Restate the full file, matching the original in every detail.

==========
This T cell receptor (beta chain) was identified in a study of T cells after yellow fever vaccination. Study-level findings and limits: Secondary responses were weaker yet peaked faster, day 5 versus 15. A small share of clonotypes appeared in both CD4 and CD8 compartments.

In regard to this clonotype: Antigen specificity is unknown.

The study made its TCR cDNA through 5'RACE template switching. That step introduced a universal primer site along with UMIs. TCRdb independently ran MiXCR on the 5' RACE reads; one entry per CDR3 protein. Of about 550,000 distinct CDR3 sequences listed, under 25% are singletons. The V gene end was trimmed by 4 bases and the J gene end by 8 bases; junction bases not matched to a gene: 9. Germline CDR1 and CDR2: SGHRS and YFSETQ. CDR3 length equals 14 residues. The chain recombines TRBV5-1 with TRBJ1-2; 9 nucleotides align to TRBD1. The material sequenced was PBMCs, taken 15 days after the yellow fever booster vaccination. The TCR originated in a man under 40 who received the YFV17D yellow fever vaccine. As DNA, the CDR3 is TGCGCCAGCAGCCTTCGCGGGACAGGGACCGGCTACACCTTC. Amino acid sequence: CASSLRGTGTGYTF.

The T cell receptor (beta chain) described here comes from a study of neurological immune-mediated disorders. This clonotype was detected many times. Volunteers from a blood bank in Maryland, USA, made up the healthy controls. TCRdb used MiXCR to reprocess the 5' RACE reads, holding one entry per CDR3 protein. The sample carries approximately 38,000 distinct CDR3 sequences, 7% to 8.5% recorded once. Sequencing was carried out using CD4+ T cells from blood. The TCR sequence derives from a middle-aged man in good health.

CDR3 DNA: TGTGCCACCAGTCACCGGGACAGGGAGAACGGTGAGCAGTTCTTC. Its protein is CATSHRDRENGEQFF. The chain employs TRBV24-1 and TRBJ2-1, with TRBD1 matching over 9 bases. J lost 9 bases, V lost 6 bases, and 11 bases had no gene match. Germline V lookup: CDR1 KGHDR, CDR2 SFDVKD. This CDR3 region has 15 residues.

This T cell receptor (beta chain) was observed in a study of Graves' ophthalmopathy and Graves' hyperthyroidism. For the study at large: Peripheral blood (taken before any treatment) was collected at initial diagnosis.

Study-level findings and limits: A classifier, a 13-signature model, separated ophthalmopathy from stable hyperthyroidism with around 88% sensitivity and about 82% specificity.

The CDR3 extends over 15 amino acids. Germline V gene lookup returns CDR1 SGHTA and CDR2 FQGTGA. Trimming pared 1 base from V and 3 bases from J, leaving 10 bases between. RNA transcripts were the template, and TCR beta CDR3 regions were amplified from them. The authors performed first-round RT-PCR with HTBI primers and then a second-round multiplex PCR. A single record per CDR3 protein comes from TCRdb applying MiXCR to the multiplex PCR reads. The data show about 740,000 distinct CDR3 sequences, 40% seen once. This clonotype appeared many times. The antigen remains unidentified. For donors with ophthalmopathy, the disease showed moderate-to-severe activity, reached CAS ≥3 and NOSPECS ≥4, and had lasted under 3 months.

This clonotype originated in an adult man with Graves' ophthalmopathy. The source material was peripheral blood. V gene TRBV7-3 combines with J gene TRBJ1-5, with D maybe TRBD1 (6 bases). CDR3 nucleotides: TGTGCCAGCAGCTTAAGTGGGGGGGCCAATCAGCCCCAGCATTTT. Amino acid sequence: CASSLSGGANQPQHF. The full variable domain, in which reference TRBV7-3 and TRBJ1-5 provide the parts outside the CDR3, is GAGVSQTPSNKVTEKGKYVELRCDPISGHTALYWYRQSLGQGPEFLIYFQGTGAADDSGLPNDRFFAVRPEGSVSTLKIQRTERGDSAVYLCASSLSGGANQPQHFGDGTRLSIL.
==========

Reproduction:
This T cell receptor (beta chain) was identified in a study of T cells after yellow fever vaccination. Study-level findings and limits: Secondary responses were weaker yet peaked faster, day 5 versus 15. A small share of clonotypes appeared in both CD4 and CD8 compartments.

In regard to this clonotype: Antigen specificity is unknown.

The study made its TCR cDNA through 5'RACE template switching. That step introduced a universal primer site along with UMIs. TCRdb independently ran MiXCR on the 5' RACE reads; one entry per CDR3 protein. Of about 550,000 distinct CDR3 sequences listed, under 25% are singletons. The V gene end was trimmed by 4 bases and the J gene end by 8 bases; junction bases not matched to a gene: 9. Germline CDR1 and CDR2: SGHRS and YFSETQ. CDR3 length equals 14 residues. The chain recombines TRBV5-1 with TRBJ1-2; 9 nucleotides align to TRBD1. The material sequenced was PBMCs, taken 15 days after the yellow fever booster vaccination. The TCR originated in a man under 40 who received the YFV17D yellow fever vaccine. As DNA, the CDR3 is TGCGCCAGCAGCCTTCGCGGGACAGGGACCGGCTACACCTTC. Amino acid sequence: CASSLRGTGTGYTF.

The T cell receptor (beta chain) described here comes from a study of neurological immune-mediated disorders. This clonotype was detected many times. Volunteers from a blood bank in Maryland, USA, made up the healthy controls. TCRdb used MiXCR to reprocess the 5' RACE reads, holding one entry per CDR3 protein. The sample carries approximately 38,000 distinct CDR3 sequences, 7% to 8.5% recorded once. Sequencing was carried out using CD4+ T cells from blood. The TCR sequence derives from a middle-aged man in good health.

CDR3 DNA: TGTGCCACCAGTCACCGGGACAGGGAGAACGGTGAGCAGTTCTTC. Its protein is CATSHRDRENGEQFF. The chain employs TRBV24-1 and TRBJ2-1, with TRBD1 matching over 9 bases. J lost 9 bases, V lost 6 bases, and 11 bases had no gene match. Germline V lookup: CDR1 KGHDR, CDR2 SFDVKD. This CDR3 region has 15 residues.

This T cell receptor (beta chain) was observed in a study of Graves' ophthalmopathy and Graves' hyperthyroidism. For the study at large: Peripheral blood (taken before any treatment) was collected at initial diagnosis.

Study-level findings and limits: A classifier, a 13-signature model, separated ophthalmopathy from stable hyperthyroidism with around 88% sensitivity and about 82% specificity.

The CDR3 extends over 15 amino acids. Germline V gene lookup returns CDR1 SGHTA and CDR2 FQGTGA. Trimming pared 1 base from V and 3 bases from J, leaving 10 bases between. RNA transcripts were the template, and TCR beta CDR3 regions were amplified from them. The authors performed first-round RT-PCR with HTBI primers and then a second-round multiplex PCR. A single record per CDR3 protein comes from TCRdb applying MiXCR to the multiplex PCR reads. The data show about 740,000 distinct CDR3 sequences, 40% seen once. This clonotype appeared many times. The antigen remains unidentified. For donors with ophthalmopathy, the disease showed moderate-to-severe activity, reached CAS ≥3 and NOSPECS ≥4, and had lasted under 3 months.

This clonotype originated in an adult man with Graves' ophthalmopathy. The source material was peripheral blood. V gene TRBV7-3 combines with J gene TRBJ1-5, with D maybe TRBD1 (6 bases). CDR3 nucleotides: TGTGCCAGCAGCTTAAGTGGGGGGGCCAATCAGCCCCAGCATTTT. Amino acid sequence: CASSLSGGANQPQHF. The full variable domain, in which reference TRBV7-3 and TRBJ1-5 provide the parts outside the CDR3, is GAGVSQTPSNKVTEKGKYVELRCDPISGHTALYWYRQSLGQGPEFLIYFQGTGAADDSGLPNDRFFAVRPEGSVSTLKIQRTERGDSAVYLCASSLSGGANQPQHFGDGTRLSIL.